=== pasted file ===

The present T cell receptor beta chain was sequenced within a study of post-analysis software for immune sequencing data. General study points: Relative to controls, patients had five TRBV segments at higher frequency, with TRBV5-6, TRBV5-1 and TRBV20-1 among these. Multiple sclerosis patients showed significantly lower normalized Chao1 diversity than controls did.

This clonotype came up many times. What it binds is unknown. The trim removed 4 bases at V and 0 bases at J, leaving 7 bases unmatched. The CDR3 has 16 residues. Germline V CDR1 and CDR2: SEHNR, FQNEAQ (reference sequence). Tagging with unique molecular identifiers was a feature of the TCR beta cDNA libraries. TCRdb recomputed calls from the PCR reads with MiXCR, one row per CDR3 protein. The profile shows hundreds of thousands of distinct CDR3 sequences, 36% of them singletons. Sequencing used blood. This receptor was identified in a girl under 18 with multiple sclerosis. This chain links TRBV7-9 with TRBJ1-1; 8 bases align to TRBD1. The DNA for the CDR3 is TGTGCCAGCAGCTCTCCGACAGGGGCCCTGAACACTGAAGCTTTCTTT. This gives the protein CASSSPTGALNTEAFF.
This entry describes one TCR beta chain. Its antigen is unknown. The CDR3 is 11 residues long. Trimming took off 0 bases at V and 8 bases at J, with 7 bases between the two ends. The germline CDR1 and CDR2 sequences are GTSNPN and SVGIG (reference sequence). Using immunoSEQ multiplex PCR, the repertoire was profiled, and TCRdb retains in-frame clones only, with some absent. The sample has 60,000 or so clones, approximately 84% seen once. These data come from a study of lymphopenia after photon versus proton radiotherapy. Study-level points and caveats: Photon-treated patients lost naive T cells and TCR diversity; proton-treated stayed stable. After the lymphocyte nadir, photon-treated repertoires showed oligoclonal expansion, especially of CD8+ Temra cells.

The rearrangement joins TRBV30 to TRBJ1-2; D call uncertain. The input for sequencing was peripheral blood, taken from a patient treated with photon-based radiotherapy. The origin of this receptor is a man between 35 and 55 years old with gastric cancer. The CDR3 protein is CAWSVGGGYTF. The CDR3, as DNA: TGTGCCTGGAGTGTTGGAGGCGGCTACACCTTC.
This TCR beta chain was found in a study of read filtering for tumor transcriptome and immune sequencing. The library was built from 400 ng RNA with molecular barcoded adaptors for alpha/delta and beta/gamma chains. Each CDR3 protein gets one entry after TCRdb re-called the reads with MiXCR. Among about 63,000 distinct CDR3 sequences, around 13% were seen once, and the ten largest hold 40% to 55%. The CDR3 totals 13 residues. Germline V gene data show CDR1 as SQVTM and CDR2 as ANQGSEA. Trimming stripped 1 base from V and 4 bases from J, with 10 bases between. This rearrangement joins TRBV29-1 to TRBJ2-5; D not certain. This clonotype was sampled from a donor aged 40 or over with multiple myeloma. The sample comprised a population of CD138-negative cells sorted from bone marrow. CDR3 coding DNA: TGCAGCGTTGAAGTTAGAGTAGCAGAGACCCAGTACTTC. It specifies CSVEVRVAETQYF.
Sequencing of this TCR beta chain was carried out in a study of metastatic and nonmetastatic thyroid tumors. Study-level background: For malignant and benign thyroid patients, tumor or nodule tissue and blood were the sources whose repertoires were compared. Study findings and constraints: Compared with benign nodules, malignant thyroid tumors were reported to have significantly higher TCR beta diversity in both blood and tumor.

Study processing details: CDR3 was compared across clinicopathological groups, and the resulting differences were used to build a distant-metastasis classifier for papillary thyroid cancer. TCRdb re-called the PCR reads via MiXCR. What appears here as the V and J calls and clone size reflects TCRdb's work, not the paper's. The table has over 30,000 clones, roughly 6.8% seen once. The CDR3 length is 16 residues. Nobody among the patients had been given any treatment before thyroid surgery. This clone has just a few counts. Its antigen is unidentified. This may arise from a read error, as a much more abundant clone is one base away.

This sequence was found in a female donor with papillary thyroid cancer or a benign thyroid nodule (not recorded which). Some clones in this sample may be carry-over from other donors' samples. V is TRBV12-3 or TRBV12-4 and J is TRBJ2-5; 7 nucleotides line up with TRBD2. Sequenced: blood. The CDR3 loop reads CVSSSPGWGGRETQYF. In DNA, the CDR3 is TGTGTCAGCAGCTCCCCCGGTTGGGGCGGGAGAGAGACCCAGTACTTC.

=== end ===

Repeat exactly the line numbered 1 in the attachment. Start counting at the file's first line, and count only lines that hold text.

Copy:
The present T cell receptor beta chain was sequenced within a study of post-analysis software for immune sequencing data. General study points: Relative to controls, patients had five TRBV segments at higher frequency, with TRBV5-6, TRBV5-1 and TRBV20-1 among these. Multiple sclerosis patients showed significantly lower normalized Chao1 diversity than controls did.